Tanner is one smart kid. When he plays Arithmetic Attack, he actually knows the sums and rattles them off before the screen even finishes loading. I remember when I was kid trying to master basic math functions. “Feel the numbers!” Tia Berry told me.
I think I ended up doing some sort of fancy visualization of clusters of dots. Memorizing would’ve been a lot quicker, in the long run.
I still heard Tanner calling out the sums while I was in the kitchen. It was my birthday, and I was going to bake a cake!
Luna, living in the big house just across the meadow, was the first to arrive.
“That looks like it’s sugar-free, Chaz,” she said, looking at the cake batter.
“It’s date-sweetened,” I told her, “so it’s got both fructose and sucrose. But it’s still healthier than processed sugar cane!”
“Are you expecting a lot of people?” Tanner asked.
“Oh, not so many!” I told him. I started rattling off the guest list. When I reached eighteen names, I realized that, for a little kid who’d just moved here, maybe that was a lot. “But seus avós will be coming, and you know them already!”
“That makes only sixteen strangers then,” he said.
I thought for a moment that maybe I should have consulted with Tanner–or included him in the planning. I’m still not accustomed to thinking as a family.
I confessed my worries to the caterer, who’s someone I know from the diner.
“I wouldn’t worry,” she said. “Look around! Everybody’s having a great time! Besides, you’re the dad. You get to make the big decisions, like when to have parties and who to invite.”
A little later, I found Pai in the living room, sitting alone and laughing over a movie.
“You OK, Pai?” I asked. I was surprised he wasn’t with everyone else.
“You ever see this movie?” he asked. “This one about the ghosts that need busting! It about to make me bust a gut! It’s Gut-Busters, that’s for sure, Carlito!”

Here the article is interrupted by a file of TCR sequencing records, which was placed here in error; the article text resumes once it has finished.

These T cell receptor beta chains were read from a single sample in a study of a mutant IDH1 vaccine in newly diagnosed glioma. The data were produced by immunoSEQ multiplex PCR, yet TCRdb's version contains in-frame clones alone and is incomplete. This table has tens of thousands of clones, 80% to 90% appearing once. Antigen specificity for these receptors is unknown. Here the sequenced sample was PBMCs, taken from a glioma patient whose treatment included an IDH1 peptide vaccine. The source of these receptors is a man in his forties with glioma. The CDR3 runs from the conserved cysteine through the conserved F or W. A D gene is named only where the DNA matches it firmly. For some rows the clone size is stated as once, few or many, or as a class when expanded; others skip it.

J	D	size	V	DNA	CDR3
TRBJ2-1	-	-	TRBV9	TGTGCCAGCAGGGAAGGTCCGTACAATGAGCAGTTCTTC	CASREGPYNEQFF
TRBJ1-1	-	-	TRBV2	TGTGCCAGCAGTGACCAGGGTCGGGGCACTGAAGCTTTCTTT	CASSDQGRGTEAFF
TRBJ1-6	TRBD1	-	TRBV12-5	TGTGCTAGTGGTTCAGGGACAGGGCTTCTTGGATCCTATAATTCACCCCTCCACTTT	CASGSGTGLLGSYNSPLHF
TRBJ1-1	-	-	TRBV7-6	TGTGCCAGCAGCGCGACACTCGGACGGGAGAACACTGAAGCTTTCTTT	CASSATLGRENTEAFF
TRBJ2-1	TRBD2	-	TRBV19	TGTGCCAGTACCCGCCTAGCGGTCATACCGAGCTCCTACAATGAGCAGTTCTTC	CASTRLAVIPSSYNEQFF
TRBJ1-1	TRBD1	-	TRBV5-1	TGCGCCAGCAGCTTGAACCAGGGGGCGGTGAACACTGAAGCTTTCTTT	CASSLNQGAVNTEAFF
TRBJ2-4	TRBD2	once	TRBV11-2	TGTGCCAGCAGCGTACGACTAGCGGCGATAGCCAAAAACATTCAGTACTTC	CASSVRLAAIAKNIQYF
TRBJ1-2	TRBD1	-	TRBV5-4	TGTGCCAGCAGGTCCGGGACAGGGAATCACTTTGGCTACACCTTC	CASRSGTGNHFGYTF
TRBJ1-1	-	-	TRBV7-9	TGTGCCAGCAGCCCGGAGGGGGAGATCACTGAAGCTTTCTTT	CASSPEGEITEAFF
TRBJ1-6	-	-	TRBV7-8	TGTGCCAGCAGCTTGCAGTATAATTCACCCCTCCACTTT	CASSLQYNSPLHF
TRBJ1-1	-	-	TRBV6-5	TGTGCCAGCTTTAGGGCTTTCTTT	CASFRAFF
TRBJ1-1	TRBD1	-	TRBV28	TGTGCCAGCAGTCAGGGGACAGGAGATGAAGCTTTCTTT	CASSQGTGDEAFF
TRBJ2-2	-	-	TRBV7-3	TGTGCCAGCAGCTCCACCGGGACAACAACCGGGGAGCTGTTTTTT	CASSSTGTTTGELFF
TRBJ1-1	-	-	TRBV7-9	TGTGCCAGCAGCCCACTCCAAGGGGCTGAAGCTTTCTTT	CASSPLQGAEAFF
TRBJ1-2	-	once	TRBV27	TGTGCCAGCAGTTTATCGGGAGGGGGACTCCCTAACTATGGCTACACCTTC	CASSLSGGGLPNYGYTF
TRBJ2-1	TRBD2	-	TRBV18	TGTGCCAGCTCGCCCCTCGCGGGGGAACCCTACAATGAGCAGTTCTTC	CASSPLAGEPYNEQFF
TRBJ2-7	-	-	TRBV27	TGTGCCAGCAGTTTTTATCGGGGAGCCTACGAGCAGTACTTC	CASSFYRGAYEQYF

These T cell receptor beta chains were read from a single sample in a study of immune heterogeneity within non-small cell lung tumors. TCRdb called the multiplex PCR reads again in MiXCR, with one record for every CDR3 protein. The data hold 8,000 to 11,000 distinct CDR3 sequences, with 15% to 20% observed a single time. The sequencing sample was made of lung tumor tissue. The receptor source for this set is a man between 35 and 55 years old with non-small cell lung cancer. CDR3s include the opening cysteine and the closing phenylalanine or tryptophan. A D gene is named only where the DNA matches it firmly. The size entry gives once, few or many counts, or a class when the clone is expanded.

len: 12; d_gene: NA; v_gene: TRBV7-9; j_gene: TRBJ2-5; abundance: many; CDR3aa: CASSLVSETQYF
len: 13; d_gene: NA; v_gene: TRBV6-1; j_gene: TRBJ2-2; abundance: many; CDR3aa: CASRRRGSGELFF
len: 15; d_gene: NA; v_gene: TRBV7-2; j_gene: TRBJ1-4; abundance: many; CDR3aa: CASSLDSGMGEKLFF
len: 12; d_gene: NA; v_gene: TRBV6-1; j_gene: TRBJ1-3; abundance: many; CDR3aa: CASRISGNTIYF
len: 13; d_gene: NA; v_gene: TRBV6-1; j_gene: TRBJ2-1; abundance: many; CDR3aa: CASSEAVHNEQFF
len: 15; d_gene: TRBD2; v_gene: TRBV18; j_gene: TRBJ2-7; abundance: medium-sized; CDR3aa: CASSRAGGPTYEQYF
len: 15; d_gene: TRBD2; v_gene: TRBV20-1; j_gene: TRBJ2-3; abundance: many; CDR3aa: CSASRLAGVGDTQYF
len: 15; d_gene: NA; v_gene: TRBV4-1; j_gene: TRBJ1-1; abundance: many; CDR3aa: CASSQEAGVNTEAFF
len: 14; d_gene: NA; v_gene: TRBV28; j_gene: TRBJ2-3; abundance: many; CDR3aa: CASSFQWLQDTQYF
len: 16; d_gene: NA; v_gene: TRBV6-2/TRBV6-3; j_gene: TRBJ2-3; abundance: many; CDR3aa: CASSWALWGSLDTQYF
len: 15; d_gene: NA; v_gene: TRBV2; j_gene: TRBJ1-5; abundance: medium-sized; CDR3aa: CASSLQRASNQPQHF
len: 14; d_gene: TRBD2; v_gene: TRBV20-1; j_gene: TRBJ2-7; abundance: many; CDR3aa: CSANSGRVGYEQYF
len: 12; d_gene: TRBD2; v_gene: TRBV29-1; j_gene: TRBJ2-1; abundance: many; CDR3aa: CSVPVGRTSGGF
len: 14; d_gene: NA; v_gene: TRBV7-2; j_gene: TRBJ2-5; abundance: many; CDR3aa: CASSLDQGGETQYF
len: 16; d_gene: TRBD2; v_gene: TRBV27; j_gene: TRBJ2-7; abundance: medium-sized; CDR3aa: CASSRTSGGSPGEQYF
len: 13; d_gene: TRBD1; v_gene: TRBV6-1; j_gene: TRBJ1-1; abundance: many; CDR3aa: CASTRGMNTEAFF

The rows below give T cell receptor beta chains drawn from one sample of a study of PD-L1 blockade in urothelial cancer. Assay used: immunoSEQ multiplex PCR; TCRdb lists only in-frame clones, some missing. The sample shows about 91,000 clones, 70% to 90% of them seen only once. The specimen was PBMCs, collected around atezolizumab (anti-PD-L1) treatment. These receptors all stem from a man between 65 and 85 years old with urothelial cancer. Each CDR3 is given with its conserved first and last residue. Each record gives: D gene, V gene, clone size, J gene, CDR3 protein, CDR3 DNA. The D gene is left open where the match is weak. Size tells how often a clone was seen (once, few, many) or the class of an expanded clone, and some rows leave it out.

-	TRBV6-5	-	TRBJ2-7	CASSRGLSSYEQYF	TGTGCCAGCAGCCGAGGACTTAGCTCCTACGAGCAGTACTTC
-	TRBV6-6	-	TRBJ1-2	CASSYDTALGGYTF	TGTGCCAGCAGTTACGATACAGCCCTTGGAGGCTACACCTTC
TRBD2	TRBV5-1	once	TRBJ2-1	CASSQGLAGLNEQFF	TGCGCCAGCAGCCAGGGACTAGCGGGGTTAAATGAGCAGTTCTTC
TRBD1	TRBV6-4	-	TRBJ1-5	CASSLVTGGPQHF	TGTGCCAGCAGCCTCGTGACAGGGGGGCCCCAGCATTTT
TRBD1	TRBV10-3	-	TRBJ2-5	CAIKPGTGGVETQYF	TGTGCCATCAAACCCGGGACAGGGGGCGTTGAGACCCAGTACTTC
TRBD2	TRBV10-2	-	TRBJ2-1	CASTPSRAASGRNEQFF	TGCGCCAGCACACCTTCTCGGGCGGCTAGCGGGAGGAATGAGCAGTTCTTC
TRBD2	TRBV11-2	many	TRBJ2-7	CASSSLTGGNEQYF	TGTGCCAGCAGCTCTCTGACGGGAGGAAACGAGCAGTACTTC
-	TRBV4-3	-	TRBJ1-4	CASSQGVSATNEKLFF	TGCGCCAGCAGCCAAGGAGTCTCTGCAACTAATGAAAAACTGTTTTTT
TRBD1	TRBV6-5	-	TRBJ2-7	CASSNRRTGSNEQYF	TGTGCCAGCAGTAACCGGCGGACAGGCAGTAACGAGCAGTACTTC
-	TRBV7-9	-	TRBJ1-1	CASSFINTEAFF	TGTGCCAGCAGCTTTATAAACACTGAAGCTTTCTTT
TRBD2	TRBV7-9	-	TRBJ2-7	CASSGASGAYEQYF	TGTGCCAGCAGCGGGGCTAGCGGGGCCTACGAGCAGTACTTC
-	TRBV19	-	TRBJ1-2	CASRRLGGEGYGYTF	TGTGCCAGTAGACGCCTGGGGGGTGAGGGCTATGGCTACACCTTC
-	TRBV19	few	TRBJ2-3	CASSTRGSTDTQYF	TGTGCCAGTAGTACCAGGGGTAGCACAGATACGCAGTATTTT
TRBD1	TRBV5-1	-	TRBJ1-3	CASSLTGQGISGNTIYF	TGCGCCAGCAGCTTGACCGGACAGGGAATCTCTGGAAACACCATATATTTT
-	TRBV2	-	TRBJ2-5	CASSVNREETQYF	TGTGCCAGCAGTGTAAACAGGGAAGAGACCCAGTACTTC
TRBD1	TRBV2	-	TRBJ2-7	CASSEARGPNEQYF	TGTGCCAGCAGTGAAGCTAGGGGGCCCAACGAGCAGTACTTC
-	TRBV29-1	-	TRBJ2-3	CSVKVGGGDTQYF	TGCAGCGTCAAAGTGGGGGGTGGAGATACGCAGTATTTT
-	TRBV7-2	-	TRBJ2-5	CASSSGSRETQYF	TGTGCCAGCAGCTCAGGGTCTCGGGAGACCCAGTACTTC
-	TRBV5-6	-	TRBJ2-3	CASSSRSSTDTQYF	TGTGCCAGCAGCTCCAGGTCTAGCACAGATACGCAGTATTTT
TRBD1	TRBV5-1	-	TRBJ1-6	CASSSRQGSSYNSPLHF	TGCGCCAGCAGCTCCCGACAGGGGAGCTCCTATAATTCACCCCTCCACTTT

I watched the last few minutes of the movie with him, then we walked together back into the kitchen, where all my friends and neighbors were gathered.
“Where are os velhos? It is all the youth! I want to see the more the gray hair!” he said.
I looked around, and sure enough, Pai and Mãe were the only old folks there. That felt odd to me. It’s the first party I’ve had or been to that Tia Berry wasn’t at, the first one without other friends in my parents’ generation.
I watched Tanner, and I thought about how, for him, he’s in a party with a bunch of old people. Grown-ups. But heck. We were just kids yesterday, and our parents were not even as old as we are now.
I worried about Mãe. Pai kept a smile on her face, but she’s still looked strained and worn.
“You feeling all right, Mãe?” I asked.
“Oh, yes, son,” she said. She’d never called me “son” before. “I’ve got a million feelings inside of me, and a million and one echoes. And every single one is telling me that everything is all right.”
Pai wrapped me in a big hug.
“I am so proud of you, Carlos,” he said. “You always do me proud.”
It was a great birthday. I felt surrounded with all the good feelings of my friends, my parents, and my son.
I didn’t know it at the time–though maybe, on some level, I sensed it–but that was the last time I’d see Mãe and Pai. We found out a few days later that Mãe passed. And the day after that was Pai‘s last. I try to feel thankful that Tanner got to meet seus avós and to remember on top of that that our last day together was full of laughter and hugs.